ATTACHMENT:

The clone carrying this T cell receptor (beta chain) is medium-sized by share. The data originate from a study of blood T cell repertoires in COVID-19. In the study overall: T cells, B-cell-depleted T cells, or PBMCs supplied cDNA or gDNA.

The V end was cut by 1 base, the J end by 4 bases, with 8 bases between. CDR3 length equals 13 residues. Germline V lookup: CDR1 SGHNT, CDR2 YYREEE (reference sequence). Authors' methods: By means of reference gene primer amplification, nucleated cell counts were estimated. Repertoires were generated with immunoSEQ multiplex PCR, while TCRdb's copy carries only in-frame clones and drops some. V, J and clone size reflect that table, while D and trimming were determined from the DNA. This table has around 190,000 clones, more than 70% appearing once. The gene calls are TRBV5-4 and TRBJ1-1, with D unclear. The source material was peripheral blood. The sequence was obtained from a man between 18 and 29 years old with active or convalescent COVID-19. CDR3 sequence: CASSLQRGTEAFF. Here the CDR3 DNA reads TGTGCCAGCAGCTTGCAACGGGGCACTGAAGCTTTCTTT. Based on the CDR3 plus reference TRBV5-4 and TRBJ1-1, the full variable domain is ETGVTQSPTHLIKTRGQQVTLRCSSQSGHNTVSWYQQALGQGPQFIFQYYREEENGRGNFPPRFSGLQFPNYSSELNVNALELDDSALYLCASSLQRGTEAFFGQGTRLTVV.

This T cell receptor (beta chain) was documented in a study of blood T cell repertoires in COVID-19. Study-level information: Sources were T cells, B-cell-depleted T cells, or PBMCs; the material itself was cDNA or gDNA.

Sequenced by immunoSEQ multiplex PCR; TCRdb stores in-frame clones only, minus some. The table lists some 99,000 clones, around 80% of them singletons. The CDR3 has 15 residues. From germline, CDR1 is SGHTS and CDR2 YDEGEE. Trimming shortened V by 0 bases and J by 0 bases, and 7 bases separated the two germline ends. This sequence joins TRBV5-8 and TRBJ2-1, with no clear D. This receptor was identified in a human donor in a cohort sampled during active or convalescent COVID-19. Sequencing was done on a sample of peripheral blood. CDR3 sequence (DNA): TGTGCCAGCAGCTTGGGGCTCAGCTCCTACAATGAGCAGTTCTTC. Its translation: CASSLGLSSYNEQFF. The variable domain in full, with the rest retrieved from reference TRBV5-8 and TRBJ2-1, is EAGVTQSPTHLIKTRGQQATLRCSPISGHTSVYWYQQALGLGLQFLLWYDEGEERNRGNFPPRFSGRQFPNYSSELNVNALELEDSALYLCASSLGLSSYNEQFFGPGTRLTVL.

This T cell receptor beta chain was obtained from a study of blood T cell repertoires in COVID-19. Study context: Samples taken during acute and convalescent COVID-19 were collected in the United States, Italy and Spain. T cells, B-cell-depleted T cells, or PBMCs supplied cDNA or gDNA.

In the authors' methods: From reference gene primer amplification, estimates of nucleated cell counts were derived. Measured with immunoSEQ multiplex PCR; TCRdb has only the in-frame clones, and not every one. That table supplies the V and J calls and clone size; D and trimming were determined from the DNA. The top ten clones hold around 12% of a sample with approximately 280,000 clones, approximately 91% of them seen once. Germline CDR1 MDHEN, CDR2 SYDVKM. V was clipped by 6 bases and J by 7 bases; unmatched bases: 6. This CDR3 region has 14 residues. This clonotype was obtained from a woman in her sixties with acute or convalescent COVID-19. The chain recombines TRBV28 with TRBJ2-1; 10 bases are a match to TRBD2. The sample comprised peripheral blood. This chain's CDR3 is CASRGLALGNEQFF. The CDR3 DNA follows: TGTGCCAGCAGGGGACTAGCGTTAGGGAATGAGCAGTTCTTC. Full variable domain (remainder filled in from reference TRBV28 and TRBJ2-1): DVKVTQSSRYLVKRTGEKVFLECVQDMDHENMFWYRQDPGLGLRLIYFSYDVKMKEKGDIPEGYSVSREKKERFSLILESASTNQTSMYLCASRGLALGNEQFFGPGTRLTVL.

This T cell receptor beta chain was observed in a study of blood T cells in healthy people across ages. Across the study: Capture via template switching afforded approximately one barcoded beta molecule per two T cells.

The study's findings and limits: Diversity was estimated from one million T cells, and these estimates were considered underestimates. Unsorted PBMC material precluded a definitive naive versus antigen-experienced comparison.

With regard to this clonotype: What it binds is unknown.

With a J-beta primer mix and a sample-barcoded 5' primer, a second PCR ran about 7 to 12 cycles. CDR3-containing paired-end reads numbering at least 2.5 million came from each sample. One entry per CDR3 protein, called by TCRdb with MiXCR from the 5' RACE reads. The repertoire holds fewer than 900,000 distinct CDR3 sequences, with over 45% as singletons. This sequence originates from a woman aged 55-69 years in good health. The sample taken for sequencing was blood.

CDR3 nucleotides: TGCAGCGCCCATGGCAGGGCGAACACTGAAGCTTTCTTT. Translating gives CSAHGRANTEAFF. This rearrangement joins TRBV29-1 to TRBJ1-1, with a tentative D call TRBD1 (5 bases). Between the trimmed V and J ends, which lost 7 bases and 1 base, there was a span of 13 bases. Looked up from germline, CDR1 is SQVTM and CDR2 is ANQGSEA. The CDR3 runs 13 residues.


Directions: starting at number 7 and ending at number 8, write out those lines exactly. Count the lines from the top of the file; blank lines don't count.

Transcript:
This T cell receptor beta chain was observed in a study of blood T cells in healthy people across ages. Across the study: Capture via template switching afforded approximately one barcoded beta molecule per two T cells.

The study's findings and limits: Diversity was estimated from one million T cells, and these estimates were considered underestimates. Unsorted PBMC material precluded a definitive naive versus antigen-experienced comparison.